International air transportation is fundamental to the integration of global economies. The ability to connect far flung cities depends on an elaborate system of airline interconnections. Geographers have long had an interest in describing and modeling the networks of links and the resultant levels of accessibility and their importance to global systems. Concepts such as hubs and gateways are in everyday use and indicate places that have developed special infrastructure to permit handling of long distance interactions.
The purpose of this research project is to develop a linkage between the spatial organization of air networks and the possible implications of that structure for the environment. The project will examine the costs and benefits in variants of such arrangements: patterns that are often referred to as hub and spoke systems (which channel flows between major hubs) and point to point systems (which provide more convenient direct linkages). At base, the contrast between heavy flows between hubs and more direct but necessarily thinner flows between point to point pairs, poses a complex set of trade-offs. The purpose of this research project is to develop measures of the relative merits of alternative network arrangements. The project will examine the tension between efficient flows from a transport cost point of view, and the potential for such flows to impose rather heavy environmental impacts. The project will examine the fuel efficiency of various aircraft range and size configurations. The topic has ramifications for the location of hubs, and ultimately may have implications for the best way to select an air passenger fleet to accommodate the preferred patterns of interactions. The project aims to synthesize two contrasting views, one from the energy consumption of individual aircraft and the other from the overall network viewpoint. Research to date has tended to come at this problem from one side or the other and the research will develop an increased understanding of the interdependence between systems and their elements. To achieve the project's objectives, innovative linkages between operational and network efficiency points of view will be developed and tested in models of a simulated network.
Because of the penetration of air transportation into everyday life, this project has several societal implications. The impacts of the project will range from educational ones to heightened awareness of the prevalence of economies of scope and scale in transportation. Specifically the results will provide a more complete understanding of the environmental and economic costs of air passenger interaction. The project will also bring the examination of fuel use and emissions more centrally into models of the operation and planning of air transport systems. The research will contribute to explanations of the ways that a hub serves as a focal point for interactions, and for models of diffusion which have implications for a range of application from improving airline security to understanding disease epidemiology. These topics have proven quite difficult to pin down quantitatively, and a transport network analysis will provide the tools to measure these elements in a spatial context. The project is likely to influence the way networks are assessed and measured.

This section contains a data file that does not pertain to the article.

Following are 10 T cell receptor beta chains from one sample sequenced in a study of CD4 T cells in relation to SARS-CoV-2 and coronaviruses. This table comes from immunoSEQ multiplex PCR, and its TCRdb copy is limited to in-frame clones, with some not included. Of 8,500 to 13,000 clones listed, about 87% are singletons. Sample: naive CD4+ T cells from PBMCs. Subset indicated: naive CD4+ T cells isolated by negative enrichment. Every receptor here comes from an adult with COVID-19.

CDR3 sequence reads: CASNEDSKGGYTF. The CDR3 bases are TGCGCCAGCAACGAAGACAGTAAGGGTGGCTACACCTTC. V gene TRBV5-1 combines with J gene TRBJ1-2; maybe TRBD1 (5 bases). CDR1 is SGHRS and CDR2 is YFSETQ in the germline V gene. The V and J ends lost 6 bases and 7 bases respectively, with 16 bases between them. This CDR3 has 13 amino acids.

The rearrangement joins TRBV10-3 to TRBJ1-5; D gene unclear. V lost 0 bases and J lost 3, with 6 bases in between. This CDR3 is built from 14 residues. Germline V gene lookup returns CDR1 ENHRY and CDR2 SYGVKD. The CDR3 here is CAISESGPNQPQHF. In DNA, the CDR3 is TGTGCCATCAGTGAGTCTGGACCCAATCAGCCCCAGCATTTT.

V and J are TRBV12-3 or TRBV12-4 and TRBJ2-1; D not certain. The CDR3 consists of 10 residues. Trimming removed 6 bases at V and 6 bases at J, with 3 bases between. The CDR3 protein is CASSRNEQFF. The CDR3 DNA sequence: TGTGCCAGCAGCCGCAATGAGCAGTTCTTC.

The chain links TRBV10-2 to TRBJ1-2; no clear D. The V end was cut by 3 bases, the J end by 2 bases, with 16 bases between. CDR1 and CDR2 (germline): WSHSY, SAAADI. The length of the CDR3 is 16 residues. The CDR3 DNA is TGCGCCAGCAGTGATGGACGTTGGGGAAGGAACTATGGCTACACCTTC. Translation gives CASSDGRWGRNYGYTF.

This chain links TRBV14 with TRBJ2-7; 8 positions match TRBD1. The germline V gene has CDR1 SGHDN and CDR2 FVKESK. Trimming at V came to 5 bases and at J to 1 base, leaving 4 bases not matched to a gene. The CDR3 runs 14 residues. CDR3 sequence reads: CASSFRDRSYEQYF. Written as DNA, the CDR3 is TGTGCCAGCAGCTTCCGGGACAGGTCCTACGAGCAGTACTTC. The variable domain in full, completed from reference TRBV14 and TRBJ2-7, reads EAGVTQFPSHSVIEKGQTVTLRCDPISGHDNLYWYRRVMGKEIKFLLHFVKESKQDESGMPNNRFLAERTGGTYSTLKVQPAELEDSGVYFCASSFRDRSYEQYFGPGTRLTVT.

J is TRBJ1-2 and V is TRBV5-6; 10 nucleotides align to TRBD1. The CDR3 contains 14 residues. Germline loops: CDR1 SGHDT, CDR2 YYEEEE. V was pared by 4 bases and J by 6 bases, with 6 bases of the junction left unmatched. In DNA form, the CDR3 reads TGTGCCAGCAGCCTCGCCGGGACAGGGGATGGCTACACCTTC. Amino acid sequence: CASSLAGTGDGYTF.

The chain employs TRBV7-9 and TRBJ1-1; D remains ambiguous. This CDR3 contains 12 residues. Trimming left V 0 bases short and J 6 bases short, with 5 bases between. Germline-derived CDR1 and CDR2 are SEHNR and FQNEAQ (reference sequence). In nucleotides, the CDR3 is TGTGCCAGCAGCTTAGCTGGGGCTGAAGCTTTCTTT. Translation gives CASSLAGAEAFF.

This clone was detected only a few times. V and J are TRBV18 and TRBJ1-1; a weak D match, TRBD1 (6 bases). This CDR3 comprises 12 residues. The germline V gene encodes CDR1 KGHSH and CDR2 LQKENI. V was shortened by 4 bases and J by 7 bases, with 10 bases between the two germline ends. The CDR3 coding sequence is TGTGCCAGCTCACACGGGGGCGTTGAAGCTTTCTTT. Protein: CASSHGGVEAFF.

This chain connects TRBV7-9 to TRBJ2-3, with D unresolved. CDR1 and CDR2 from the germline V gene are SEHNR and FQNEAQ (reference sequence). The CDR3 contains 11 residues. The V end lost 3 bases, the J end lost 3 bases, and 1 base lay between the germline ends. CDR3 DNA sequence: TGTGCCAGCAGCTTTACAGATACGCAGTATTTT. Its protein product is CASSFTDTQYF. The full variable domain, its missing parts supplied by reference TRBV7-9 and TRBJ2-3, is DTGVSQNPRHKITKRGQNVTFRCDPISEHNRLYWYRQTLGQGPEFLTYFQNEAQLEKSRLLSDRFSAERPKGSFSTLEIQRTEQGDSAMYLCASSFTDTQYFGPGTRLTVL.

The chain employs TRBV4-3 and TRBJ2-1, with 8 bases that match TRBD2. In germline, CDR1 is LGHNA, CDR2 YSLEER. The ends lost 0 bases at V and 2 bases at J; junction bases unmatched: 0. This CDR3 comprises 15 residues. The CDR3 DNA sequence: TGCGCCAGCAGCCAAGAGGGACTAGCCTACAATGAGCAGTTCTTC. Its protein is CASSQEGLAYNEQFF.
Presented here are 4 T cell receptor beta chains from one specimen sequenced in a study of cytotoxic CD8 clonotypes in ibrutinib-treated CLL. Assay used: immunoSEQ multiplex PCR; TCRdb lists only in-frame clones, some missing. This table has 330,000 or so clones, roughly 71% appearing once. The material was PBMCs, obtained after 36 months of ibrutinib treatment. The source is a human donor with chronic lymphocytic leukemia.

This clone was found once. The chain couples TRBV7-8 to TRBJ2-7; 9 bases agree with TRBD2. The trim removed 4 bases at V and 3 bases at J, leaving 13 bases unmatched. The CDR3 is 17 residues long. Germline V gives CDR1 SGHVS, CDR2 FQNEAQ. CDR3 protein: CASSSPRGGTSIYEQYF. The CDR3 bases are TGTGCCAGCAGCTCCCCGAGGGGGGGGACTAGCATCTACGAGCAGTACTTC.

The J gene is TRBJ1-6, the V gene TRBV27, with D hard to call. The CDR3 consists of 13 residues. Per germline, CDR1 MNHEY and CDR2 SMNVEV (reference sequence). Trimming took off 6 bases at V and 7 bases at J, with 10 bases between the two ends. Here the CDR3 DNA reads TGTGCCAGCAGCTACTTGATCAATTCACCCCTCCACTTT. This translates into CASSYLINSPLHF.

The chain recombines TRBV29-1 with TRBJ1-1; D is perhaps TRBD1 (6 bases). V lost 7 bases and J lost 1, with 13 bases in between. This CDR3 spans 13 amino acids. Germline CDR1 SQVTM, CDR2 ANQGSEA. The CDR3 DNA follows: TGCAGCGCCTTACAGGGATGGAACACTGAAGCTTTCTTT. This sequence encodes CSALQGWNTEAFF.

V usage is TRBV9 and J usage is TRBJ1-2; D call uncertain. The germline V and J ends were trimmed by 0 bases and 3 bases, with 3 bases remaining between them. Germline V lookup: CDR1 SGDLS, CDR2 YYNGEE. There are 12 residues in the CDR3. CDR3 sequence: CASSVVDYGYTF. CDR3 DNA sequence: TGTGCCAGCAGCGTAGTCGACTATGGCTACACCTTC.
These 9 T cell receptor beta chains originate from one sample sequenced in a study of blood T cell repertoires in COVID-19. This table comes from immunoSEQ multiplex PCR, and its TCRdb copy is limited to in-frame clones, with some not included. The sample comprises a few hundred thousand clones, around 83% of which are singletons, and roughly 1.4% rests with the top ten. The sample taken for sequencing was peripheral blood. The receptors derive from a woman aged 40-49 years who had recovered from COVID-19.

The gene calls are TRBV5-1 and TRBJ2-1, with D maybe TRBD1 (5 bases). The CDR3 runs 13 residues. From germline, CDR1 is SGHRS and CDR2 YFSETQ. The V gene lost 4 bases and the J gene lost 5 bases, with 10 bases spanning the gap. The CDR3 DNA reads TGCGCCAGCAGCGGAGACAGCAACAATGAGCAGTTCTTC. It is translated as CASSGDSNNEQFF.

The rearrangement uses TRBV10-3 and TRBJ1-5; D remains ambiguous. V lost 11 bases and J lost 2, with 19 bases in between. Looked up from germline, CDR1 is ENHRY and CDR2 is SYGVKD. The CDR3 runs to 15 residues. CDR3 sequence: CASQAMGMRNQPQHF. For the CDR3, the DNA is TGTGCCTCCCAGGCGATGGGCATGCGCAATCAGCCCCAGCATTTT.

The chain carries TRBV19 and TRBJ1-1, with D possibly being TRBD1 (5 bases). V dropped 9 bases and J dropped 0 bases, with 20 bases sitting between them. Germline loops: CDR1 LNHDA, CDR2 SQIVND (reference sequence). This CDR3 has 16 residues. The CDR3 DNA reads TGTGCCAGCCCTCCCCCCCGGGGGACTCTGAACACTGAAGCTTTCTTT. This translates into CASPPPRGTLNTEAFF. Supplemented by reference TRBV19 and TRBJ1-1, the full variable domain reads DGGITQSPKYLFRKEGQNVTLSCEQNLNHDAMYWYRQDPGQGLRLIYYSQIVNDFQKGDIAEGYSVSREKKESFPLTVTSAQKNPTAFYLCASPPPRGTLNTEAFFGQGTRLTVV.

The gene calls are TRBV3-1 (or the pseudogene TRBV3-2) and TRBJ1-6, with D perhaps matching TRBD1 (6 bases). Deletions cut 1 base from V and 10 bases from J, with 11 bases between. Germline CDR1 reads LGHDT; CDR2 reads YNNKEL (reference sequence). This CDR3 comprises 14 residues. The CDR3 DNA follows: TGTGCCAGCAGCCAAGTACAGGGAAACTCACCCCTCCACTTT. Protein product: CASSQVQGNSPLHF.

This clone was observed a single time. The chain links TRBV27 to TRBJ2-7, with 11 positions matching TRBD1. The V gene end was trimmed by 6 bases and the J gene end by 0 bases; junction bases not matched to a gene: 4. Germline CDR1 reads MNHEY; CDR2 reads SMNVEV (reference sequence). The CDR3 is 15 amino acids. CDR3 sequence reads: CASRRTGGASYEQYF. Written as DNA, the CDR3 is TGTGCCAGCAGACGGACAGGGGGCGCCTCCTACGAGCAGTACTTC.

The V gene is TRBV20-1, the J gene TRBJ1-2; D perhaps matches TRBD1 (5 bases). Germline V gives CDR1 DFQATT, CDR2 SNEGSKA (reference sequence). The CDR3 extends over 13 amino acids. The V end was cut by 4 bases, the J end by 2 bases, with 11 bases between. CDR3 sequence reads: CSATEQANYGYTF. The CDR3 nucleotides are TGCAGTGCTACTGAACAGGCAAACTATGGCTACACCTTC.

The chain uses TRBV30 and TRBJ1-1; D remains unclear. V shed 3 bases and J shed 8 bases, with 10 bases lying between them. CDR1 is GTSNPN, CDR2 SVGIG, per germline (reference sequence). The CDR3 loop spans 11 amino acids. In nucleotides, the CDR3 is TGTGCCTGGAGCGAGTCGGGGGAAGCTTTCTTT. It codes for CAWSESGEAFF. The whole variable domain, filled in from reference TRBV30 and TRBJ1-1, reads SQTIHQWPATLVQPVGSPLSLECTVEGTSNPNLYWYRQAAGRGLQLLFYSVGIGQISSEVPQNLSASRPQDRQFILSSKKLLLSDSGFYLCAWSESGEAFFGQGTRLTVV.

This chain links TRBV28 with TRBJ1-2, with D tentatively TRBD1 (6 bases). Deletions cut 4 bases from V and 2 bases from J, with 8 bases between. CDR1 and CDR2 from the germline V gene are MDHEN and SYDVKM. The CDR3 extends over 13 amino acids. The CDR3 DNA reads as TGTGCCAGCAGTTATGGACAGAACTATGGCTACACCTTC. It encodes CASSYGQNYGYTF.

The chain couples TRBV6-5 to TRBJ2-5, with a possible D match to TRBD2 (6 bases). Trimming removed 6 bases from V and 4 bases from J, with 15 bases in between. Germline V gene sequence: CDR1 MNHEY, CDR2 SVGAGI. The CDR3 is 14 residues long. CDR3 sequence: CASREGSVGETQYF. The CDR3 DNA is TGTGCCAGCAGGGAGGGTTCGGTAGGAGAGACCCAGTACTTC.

Hub airports are an important aspect of national and international air transportation. Flows between regions (international/intercontinental) require main exit and entry points, referred to as gateways. Hubs and gateways serve an important role as consolidation points through which flows are channeled between cities. Research shows that the use of hubs implies greater passenger miles and higher fuel consumption than direct flights; however, such networks have the advantage of a smaller number of consolidated flows. In summary, the bundling of flows, while adding passenger miles, reduces the number of necessary operations. The research examined the pros and cons of hub-oriented spatial movement. Without hubs, there is no way that pairs of cities at distant locations could generate a sufficient volume of flow to warrant dedicated service (e.g. Columbus, Ohio and Warsaw, Poland). Yet, with hubs, it is possible to make connections to form a reasonably efficient path between these remote city pairs. Thus, hubs are vital to ensure connectivity. The tradeoff for increased connectivity is that flows are routed through indirect paths with a resultant increase in passenger miles. Looking beyond the inconvenience to the passenger, the greater concern is the added fuel needed to move the same number of people. When considering total fuel consumption, a relevant observation is that extreme long range flights (whether through hubs or not) have a fuel burn penalty -- this is because aircraft on an extended range flight need more fuel simply to lift the weight of the fuel needed for the entire trip. As a result, when networks are organized with a set of medium range connections (e.g. through a convenient intermediate location) they save (avoid) the premium on the fuel burn needed for extended range operations. Because hubs allow two shorter trips instead of one long one, there is a trend towards hub connecting global networks, using cities such as Frankfort, or Dubai. [See Chart 1.] To be clear, even these hub connections can involve quite long range flights. These are essential to provide the kind of global connectivity that passengers need for business and personal travel. In addition to the fuel issue, the number and density of flight operations have serious consequences for airport congestion, and atmospheric emissions. On these factors, there is not such a clear answer from the research. A basic expectation is that there are many short range flows, and relatively fewer long flows; however, the research has found that the aggregate share of fuel burn and passenger miles accounted for by the longer trips is about equal to the number of miles that are consumed in the much more prevalent short range flows. Aircraft are manufactured to have an ideal operating range, and networks that have a large proportion of their travel links in an optimal range will be favorably advantaged. The research found that there is an optimal point in terms of fuel consumption around 1500 - 2000 nautical miles where the combination of aircraft size, the density of passenger seating configuration, and the fuel needed for the distance all align favorably to produce a relatively economical fuel demand per seat nautical mile. [See Chart 2.] In addition to a consideration of the tradeoff between fuel burn and passenger miles, the research has highlighted and confirmed the decision by air carriers to switch to more efficient aircraft. Using models derived from this research program it is possible to calculate the fuel efficiency for the aircraft and make optimal adjustments. This work confirms the obvious result that new technologically superior aircraft dominate in terms of fuel and payload. However, the research also offers insight into less intuitive actions, such as retiring some regional jets. Although these aircraft would seem to be good from the point of view of their small size and small fuel need, their actual fuel burn per seat nautical mile is not especially good. Thus, our models and data show that airlines should move instead to the latest models of mid-size jets. In part this is also a function of fact that the best technology advances have been focused, for example, on mid-sized aircraft like the Boeing 737-800 which provides an ideal combination of seating and fuel consumption for the continental scale US. Another example that shows the complex tradeoffs is the fact that air freight places a premium on timing and speed of delivery. In that case a single non-stop leg on a newer technology jet such as the Boeing 777 freighter has advantages in terms of service. Technical versions of these reports are available from firstname.lastname@example.org.